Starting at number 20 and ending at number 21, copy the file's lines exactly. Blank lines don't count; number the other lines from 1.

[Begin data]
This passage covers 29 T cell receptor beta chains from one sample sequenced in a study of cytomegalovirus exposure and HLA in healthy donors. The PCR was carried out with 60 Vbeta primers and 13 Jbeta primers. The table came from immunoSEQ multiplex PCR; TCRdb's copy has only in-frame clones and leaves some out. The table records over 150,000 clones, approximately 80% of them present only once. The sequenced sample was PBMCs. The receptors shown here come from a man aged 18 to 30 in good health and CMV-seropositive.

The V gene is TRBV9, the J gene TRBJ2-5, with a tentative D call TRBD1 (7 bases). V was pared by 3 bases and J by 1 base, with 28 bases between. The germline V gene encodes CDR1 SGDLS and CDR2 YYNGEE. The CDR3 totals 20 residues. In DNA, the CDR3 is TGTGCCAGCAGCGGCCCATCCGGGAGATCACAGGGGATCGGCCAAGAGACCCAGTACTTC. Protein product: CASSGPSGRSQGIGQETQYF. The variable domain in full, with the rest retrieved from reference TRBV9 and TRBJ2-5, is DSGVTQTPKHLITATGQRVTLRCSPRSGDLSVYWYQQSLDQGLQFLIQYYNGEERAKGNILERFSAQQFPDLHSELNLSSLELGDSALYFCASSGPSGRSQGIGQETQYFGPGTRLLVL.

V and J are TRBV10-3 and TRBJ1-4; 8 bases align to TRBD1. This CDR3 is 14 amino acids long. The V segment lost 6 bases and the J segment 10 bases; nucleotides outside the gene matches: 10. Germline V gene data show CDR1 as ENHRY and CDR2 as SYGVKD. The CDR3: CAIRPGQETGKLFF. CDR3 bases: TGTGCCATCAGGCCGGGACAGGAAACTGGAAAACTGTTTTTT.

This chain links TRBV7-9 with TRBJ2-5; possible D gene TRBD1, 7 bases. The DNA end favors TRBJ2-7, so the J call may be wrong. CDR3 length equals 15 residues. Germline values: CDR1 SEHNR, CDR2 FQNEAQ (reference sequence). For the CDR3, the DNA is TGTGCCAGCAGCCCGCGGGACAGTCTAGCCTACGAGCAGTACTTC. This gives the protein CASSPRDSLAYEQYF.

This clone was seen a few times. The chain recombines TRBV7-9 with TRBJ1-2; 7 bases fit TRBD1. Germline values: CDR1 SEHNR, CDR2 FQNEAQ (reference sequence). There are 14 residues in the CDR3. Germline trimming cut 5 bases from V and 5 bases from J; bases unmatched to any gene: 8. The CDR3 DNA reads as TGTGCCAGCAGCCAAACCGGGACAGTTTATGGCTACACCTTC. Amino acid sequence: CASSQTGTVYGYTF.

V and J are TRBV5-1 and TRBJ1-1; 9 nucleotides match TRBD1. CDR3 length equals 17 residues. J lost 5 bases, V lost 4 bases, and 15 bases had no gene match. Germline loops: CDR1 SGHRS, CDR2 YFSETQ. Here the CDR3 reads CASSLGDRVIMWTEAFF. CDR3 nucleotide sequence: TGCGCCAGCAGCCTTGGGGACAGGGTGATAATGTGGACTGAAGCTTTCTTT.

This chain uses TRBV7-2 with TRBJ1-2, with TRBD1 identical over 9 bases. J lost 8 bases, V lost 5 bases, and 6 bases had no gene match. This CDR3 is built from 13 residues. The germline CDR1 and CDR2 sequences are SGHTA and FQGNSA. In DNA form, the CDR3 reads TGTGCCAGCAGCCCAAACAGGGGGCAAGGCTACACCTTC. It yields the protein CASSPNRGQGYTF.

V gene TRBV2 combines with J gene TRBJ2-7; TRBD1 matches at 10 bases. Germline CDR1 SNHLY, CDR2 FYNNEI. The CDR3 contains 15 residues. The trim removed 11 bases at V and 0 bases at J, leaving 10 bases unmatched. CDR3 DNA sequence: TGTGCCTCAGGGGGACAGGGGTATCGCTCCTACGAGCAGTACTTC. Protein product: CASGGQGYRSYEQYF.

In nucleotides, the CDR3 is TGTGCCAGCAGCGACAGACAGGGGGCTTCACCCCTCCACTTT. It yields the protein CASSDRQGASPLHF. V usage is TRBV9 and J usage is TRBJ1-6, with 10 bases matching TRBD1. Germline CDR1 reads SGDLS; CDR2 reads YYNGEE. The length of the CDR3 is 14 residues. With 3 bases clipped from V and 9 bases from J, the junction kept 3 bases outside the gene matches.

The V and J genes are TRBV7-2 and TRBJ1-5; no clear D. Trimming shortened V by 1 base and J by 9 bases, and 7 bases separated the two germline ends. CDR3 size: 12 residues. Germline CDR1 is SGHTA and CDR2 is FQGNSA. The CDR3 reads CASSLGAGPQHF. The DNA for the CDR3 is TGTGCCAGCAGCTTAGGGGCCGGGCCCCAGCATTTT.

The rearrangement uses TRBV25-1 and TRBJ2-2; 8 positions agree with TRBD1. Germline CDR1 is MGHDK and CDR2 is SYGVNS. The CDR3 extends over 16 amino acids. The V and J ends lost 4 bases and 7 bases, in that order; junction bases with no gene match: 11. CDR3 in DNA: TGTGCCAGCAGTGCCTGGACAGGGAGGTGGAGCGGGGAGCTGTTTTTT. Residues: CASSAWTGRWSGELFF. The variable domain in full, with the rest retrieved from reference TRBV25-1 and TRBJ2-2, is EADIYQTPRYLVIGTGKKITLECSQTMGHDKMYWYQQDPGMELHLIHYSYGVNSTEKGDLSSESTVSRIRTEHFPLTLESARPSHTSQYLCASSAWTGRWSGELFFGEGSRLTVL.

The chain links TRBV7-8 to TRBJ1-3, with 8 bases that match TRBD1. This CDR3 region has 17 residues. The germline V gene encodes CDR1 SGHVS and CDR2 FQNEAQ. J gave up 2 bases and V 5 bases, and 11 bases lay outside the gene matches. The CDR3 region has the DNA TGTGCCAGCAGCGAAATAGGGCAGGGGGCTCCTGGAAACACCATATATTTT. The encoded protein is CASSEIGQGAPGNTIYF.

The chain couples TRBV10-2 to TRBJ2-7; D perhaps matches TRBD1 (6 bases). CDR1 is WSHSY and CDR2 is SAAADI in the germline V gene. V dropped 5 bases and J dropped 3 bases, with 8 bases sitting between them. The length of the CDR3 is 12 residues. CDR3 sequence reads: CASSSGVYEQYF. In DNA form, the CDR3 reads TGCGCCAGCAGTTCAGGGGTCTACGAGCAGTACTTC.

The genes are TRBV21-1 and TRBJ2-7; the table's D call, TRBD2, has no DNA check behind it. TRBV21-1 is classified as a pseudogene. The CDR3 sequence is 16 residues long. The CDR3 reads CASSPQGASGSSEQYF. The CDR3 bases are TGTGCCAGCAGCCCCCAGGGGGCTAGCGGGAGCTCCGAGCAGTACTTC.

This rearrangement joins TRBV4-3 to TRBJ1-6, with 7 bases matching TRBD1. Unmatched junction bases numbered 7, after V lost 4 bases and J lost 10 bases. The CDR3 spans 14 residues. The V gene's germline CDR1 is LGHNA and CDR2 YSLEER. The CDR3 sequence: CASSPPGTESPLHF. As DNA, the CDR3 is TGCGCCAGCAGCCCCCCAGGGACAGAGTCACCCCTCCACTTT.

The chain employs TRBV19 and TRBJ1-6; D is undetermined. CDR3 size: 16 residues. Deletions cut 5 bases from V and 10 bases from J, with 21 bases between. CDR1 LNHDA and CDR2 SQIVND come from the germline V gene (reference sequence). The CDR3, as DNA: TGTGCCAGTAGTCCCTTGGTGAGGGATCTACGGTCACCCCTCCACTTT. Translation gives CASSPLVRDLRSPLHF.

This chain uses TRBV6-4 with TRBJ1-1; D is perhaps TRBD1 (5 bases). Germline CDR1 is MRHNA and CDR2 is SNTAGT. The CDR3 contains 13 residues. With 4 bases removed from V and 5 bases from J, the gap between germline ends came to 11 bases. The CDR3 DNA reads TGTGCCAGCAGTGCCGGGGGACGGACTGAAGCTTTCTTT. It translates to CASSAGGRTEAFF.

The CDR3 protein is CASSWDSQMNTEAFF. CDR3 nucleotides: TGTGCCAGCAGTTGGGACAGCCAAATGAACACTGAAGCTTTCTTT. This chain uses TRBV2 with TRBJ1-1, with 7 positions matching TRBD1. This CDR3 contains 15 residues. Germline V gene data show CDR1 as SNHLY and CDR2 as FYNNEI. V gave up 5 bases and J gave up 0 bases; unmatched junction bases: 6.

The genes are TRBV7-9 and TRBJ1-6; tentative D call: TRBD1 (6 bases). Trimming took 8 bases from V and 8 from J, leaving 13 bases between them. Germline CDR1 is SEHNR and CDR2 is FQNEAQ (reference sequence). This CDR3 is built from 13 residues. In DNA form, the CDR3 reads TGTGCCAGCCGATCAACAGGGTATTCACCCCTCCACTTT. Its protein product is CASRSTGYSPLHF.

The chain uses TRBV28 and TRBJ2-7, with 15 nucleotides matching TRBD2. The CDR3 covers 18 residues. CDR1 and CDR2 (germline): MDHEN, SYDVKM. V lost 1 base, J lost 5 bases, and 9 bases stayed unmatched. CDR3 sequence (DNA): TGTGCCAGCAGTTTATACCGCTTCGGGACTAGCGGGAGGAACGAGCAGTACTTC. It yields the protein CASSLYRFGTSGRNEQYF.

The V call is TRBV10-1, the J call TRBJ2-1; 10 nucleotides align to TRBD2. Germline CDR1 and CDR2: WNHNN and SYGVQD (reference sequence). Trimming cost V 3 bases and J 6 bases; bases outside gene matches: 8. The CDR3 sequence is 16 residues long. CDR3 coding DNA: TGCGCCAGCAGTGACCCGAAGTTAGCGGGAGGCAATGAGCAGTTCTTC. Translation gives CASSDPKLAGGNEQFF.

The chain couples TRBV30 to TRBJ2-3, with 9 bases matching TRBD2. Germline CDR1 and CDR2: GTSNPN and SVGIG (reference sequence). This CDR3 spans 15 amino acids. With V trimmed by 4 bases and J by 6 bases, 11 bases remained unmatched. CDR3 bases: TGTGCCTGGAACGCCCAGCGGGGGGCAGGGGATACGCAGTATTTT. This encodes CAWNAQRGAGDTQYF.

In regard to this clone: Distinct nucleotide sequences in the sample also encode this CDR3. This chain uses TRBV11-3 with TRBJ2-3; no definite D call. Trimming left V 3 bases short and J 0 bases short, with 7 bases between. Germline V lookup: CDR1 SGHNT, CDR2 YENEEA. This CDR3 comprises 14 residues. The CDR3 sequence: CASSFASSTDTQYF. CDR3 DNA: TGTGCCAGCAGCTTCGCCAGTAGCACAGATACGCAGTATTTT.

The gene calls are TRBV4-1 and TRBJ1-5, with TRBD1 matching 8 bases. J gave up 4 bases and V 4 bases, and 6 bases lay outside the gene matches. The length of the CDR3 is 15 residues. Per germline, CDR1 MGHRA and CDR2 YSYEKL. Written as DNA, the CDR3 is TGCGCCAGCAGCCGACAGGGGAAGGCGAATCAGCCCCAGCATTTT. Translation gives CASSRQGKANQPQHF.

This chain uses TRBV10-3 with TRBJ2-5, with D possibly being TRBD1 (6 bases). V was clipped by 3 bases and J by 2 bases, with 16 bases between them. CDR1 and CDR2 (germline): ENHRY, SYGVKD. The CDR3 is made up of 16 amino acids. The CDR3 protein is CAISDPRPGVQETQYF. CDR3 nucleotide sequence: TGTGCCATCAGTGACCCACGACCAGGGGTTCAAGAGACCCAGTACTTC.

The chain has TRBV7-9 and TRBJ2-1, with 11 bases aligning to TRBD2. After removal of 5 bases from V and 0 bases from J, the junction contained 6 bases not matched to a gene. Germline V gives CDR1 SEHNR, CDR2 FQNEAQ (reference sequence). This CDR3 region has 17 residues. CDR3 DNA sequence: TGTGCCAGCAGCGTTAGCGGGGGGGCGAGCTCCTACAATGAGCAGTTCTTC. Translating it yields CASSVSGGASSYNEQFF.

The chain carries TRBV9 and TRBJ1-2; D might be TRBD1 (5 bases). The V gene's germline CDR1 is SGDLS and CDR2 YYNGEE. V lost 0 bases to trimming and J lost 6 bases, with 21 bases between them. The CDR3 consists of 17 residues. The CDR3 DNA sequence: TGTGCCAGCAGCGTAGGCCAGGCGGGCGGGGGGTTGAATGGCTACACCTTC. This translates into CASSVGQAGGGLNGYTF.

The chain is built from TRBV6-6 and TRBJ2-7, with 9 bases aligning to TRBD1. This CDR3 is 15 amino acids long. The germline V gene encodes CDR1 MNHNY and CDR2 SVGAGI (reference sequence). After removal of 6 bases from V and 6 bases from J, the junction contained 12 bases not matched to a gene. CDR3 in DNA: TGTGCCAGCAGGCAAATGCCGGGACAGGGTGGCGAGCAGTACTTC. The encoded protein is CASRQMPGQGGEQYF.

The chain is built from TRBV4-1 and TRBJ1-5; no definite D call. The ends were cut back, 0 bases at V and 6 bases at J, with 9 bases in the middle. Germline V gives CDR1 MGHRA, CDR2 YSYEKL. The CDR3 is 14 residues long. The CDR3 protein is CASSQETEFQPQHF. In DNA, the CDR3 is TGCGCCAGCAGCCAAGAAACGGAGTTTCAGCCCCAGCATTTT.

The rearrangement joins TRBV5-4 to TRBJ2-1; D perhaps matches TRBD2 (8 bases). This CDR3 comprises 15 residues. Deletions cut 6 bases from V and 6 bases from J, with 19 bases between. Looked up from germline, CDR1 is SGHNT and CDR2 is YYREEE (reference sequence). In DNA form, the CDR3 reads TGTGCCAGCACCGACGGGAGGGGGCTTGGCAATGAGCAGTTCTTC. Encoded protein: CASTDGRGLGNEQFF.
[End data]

The chain uses TRBV28 and TRBJ2-7, with 15 nucleotides matching TRBD2. The CDR3 covers 18 residues. CDR1 and CDR2 (germline): MDHEN, SYDVKM. V lost 1 base, J lost 5 bases, and 9 bases stayed unmatched. CDR3 sequence (DNA): TGTGCCAGCAGTTTATACCGCTTCGGGACTAGCGGGAGGAACGAGCAGTACTTC. It yields the protein CASSLYRFGTSGRNEQYF.

The V call is TRBV10-1, the J call TRBJ2-1; 10 nucleotides align to TRBD2. Germline CDR1 and CDR2: WNHNN and SYGVQD (reference sequence). Trimming cost V 3 bases and J 6 bases; bases outside gene matches: 8. The CDR3 sequence is 16 residues long. CDR3 coding DNA: TGCGCCAGCAGTGACCCGAAGTTAGCGGGAGGCAATGAGCAGTTCTTC. Translation gives CASSDPKLAGGNEQFF.